American Airlines jet flying from Shanghai to Chicago makes unexpected landing in Cold Bay

An American Airlines jet carrying more than 100 people made an emergency landing in the Southwest Alaska community of Cold Bay Wednesday morning, with Alaska Airlines stepping in to fly the passengers to Anchorage in the evening.

Cold Bay Mayor Candace Schaak said the Boeing 787 landed at about 9:45 a.m. carrying a total of 114 people.

Federal Aviation Administration spokesperson Ian Gregor said that American Airlines flight 288, traveling from Shanghai to Chicago, made the diversion to Cold Bay "due to an engine issue."

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American Airlines spokesperson Ross Feinstein said in an email that the 787 diverted to Cold Bay after "an indicator light in the cockpit reported a possible mechanical issue." He said a maintenance team would have to examine the aircraft before a more precise determination could be made on what led to the diversion.

Feinstein said later Wednesday afternoon that an Alaska Airlines plane would fly all of the passengers to Anchorage in the evening. Once in Anchorage, the airline will provide hotel rooms for the night, he said. The plane departed shortly before 8 p.m. All bags were also transferred, he said.

A replacement aircraft will take passengers to Chicago on Thursday morning, Feinstein said.


As the plane prepared to land, the community of Cold Bay made preparations of its own.

"The landing was perfect and the fire crew was standing by here to respond if needed," Schaak said.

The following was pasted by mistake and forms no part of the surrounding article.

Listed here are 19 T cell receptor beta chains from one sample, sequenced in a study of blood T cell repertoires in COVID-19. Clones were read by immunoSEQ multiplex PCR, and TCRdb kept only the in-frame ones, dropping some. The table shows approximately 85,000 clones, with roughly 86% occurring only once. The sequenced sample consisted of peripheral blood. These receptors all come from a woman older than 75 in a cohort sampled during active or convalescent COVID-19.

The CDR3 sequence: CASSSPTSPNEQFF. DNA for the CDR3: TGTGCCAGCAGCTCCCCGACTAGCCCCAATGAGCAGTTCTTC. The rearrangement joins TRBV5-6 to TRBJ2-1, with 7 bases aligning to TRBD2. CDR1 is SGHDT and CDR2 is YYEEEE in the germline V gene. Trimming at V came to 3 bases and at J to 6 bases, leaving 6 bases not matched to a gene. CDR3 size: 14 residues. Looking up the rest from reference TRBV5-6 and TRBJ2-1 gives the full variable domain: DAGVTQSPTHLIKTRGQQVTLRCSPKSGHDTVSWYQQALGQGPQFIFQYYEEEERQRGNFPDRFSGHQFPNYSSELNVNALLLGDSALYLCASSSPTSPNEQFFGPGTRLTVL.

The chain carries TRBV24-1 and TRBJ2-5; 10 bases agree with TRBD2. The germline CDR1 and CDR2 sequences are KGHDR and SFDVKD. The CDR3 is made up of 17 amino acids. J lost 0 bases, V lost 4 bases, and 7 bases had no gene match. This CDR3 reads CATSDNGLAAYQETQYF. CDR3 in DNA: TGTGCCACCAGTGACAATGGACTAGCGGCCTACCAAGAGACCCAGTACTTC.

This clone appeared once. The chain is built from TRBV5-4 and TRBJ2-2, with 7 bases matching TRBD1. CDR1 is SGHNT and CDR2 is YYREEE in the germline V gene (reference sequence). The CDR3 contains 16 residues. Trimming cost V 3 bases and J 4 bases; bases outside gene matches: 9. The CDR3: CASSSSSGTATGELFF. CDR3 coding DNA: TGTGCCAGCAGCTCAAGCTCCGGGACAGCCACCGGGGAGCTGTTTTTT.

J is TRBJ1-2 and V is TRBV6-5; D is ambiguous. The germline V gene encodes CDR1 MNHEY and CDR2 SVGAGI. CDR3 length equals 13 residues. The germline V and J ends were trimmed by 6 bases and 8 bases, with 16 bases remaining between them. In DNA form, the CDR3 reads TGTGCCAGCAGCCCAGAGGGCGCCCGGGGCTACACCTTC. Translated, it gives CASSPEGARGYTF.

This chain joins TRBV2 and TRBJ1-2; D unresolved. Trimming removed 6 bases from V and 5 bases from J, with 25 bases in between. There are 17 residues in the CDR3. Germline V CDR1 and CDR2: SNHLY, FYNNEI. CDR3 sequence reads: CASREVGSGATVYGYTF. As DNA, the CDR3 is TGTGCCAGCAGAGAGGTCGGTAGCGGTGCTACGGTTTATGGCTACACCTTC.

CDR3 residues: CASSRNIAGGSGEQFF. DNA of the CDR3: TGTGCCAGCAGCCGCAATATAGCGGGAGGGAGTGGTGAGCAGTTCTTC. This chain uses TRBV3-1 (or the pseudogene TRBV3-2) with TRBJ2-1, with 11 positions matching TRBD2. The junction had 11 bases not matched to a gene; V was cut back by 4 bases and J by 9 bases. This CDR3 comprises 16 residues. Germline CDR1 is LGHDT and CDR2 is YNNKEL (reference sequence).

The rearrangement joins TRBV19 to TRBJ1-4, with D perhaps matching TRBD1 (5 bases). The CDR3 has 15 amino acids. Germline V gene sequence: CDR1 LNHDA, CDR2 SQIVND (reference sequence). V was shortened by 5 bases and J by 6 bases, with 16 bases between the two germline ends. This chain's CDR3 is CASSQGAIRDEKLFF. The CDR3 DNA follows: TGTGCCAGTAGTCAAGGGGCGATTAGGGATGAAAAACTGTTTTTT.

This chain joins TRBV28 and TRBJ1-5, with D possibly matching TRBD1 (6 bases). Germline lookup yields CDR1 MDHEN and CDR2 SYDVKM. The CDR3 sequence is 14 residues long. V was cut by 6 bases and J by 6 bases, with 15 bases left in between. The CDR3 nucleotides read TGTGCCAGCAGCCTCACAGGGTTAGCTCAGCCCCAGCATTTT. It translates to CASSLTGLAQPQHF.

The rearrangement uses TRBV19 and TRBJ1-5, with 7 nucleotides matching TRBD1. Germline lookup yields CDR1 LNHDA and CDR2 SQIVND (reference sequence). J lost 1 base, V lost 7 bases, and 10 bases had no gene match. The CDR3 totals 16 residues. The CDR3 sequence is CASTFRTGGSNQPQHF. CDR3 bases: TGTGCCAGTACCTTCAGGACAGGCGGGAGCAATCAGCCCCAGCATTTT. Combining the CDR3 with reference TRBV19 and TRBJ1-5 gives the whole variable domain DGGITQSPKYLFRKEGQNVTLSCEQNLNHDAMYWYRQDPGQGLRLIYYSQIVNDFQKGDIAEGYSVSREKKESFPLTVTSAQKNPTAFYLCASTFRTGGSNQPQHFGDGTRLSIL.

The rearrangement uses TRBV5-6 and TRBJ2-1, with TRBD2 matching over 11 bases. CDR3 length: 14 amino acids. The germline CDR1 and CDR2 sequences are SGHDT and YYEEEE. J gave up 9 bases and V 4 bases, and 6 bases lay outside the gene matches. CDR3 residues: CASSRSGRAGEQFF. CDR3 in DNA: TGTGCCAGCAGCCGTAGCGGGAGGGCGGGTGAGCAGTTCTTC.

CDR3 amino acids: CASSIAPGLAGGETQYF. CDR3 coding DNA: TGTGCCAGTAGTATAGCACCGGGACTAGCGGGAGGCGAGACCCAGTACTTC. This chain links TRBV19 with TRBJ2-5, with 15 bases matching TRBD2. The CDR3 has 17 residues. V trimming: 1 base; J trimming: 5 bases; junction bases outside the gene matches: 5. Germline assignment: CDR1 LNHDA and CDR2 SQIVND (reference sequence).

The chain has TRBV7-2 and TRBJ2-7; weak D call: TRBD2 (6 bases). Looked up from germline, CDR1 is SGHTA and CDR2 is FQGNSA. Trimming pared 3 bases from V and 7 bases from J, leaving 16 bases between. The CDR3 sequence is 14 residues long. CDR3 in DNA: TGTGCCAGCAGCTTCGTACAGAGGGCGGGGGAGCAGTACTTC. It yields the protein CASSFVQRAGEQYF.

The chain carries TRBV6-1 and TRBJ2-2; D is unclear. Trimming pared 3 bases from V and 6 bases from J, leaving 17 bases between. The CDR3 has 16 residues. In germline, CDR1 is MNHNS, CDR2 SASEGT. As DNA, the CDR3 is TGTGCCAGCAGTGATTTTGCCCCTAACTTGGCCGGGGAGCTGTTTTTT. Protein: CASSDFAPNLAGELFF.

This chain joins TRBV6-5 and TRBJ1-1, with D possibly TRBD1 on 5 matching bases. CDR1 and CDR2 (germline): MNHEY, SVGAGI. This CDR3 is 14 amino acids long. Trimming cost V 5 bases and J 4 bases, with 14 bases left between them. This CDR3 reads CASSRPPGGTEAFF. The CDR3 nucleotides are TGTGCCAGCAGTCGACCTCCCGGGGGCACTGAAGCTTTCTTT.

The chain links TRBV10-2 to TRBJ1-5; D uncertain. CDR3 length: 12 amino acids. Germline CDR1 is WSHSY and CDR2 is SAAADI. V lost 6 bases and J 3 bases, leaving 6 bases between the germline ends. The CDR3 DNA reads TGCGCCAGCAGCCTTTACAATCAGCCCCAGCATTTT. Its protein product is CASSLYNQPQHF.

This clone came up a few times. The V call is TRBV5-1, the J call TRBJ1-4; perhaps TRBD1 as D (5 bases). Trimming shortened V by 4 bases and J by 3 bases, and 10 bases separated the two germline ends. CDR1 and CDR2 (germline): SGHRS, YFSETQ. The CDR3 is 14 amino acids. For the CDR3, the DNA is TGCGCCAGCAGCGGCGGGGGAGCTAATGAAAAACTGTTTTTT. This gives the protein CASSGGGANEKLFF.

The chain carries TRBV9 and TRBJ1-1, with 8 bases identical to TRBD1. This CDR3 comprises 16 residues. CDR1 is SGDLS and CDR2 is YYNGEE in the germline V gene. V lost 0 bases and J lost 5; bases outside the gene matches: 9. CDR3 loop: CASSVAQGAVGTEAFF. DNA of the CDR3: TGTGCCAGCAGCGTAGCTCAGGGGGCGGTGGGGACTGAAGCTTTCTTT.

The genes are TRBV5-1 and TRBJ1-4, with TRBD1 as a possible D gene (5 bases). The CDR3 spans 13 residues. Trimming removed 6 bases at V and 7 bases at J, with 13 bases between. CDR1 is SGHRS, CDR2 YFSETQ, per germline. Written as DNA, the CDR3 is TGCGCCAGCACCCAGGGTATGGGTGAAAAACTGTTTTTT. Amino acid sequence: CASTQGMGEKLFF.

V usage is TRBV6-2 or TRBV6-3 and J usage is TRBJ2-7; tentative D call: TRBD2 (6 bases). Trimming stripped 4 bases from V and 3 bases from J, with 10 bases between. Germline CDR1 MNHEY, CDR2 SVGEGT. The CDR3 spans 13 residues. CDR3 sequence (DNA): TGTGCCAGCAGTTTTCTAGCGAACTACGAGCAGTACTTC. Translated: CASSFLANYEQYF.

There were no reports of injuries, but Schaak said the local clinic was opened as a precaution. Residents of the Alaska Peninsula community also prepared to house the jet's passengers and crew in the event of an overnight stay.

"It was kind of all hands on deck," Schaak said.

[The last kid in Cold Bay]

The passengers stayed in or around the plane during their unexpected layover in Cold Bay, Schaak said Wednesday afternoon. They stretched their legs in a secure area on the runway but hadn't gone into the village, she said.

The lack of an agency capable of conducting security screenings meant the best course of action was to stay put, the mayor said.

Schaak said she was able to board the plane and meet its crew as the plane sat on the tarmac.

"It seemed like everyone was cozy and taken care of," she said. "Their accommodations were incredible. People were making the most of the situation."

At more than 10,000 feet, the runway in Cold Bay – originally constructed during the Aleutians campaign against the Japanese in World War II – is one of the longest in Alaska.

In 2013, a Delta Air Lines flight from Tokyo to San Francisco had to divert to Cold Bay after an indicator light suggested trouble with one of the plane's two engines. The 178 passengers and crew landed at 6 a.m. and spent the day with Cold Bay residents before leaving on a replacement aircraft later that day.

Chris Klint

Chris Klint is a former ADN reporter who covered breaking news.

Jerzy Shedlock

Jerzy Shedlock is a former reporter for Alaska Dispatch News. He left the ADN in 2017.